Heeger presents a simple and lucid framework for a unified theory of cortical function that he suggests should be useful for guiding both neuroscience and artificial intelligence work. I'm passing on the summary, abstract and the first part of the introduction (the article, unfortunately, is not open source.)
A unified theory of cortical function is proposed for guiding both neuroscience and artificial intelligence research. The theory offers an empirically testable framework for understanding how the brain accomplishes three key functions: (i) inference: perception is nonconvex optimization that combines sensory input with prior expectation; (ii) exploration: inference relies on neural response variability to explore different possible interpretations; (iii) prediction: inference includes making predictions over a hierarchy of timescales. These three functions are implemented in a recurrent and recursive neural network, providing a role for feedback connections in cortex, and controlled by state parameters hypothesized to correspond to neuromodulators and oscillatory activity.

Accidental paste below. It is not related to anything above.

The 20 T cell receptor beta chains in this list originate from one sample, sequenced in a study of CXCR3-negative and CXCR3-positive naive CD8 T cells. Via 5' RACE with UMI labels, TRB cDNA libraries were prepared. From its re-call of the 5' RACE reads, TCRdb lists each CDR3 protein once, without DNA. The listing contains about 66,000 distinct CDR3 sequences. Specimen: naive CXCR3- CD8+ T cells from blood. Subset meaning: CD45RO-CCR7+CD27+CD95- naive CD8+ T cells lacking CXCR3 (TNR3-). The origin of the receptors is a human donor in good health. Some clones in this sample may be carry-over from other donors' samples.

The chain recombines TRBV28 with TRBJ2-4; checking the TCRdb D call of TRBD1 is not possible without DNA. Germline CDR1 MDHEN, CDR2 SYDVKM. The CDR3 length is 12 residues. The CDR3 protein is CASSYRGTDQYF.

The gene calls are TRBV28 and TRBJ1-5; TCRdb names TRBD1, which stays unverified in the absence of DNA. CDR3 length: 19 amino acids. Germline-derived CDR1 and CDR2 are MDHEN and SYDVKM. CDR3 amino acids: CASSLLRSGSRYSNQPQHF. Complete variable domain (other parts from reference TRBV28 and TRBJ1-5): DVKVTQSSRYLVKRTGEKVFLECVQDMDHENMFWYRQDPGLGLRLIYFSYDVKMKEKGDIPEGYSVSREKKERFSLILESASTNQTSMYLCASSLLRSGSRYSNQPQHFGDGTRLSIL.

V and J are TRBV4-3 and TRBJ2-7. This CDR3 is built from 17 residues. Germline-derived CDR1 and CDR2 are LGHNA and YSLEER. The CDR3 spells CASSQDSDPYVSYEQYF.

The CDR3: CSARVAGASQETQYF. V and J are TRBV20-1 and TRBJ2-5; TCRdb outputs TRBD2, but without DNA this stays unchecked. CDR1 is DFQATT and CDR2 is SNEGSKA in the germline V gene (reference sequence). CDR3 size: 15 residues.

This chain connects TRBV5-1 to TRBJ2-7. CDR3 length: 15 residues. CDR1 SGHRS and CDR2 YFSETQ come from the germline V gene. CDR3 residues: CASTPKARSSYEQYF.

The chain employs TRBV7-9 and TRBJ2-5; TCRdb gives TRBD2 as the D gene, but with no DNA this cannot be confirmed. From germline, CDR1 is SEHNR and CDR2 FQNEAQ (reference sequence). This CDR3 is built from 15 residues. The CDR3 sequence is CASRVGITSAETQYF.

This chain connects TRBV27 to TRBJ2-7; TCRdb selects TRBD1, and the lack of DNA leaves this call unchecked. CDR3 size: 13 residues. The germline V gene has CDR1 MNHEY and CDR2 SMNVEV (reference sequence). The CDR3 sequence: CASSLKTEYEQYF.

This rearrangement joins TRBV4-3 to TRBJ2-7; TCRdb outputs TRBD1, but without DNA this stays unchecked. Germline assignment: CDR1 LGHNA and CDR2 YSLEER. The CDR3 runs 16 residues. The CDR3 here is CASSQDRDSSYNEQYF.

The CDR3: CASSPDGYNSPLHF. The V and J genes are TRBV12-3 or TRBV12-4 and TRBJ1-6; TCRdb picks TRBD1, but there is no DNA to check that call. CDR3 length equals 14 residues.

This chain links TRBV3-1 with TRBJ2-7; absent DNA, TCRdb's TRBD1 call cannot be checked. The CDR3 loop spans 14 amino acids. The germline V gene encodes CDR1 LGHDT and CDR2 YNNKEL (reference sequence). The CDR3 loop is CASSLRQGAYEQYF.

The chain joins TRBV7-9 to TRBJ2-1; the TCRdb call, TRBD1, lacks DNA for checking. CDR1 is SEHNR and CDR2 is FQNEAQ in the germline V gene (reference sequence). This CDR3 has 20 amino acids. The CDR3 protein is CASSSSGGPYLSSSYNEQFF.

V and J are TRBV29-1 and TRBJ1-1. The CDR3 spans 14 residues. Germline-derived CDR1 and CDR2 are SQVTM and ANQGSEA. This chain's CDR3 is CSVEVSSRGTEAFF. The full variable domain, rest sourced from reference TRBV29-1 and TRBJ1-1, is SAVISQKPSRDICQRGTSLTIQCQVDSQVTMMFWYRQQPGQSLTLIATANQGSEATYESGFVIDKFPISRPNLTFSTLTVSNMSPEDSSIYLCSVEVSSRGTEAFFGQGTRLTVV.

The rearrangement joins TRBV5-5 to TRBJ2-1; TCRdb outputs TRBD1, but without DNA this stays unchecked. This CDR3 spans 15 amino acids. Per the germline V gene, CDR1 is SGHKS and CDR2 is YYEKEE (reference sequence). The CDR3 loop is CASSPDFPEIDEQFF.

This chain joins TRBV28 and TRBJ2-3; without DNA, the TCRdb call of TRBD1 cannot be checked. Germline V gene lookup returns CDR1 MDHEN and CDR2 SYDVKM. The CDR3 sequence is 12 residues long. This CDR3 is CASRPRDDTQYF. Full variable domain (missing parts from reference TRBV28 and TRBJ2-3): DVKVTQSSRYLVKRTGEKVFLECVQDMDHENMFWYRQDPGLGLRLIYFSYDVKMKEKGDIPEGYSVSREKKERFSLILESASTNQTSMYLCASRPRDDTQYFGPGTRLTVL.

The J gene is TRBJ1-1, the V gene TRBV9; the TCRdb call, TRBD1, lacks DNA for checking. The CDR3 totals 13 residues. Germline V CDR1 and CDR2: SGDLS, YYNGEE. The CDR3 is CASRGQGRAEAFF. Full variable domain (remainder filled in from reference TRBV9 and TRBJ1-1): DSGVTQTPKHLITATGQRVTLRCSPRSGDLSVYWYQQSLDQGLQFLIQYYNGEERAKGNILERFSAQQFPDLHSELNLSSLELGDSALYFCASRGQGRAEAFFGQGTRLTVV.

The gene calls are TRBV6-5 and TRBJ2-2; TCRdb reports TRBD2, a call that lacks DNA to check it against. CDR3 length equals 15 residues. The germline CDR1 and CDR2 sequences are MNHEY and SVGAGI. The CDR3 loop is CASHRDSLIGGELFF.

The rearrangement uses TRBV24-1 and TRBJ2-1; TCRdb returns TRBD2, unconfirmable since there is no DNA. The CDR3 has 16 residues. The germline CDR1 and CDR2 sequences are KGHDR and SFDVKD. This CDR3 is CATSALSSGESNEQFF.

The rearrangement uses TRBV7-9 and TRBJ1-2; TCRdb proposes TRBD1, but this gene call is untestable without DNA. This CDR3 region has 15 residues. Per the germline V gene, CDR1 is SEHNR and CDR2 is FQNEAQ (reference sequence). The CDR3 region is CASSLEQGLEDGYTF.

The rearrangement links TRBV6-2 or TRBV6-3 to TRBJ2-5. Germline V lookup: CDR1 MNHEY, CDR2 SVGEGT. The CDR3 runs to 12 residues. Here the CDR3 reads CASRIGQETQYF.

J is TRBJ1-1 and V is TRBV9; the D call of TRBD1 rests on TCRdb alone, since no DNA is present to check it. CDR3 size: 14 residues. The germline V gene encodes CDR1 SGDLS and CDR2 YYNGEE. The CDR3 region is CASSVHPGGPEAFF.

Most models of sensory processing in the brain have a feedforward architecture in which each stage comprises simple linear filtering operations and nonlinearities. Models of this form have been used to explain a wide range of neurophysiological and psychophysical data, and many recent successes in artificial intelligence (with deep convolutional neural nets) are based on this architecture. However, neocortex is not a feedforward architecture. This paper proposes a first step toward an alternative computational framework in which neural activity in each brain area depends on a combination of feedforward drive (bottom-up from the previous processing stage), feedback drive (top-down context from the next stage), and prior drive (expectation). The relative contributions of feedforward drive, feedback drive, and prior drive are controlled by a handful of state parameters, which I hypothesize correspond to neuromodulators and oscillatory activity. In some states, neural responses are dominated by the feedforward drive and the theory is identical to a conventional feedforward model, thereby preserving all of the desirable features of those models. In other states, the theory is a generative model that constructs a sensory representation from an abstract representation, like memory recall. In still other states, the theory combines prior expectation with sensory input, explores different possible perceptual interpretations of ambiguous sensory inputs, and predicts forward in time. The theory, therefore, offers an empirically testable framework for understanding how the cortex accomplishes inference, exploration, and prediction.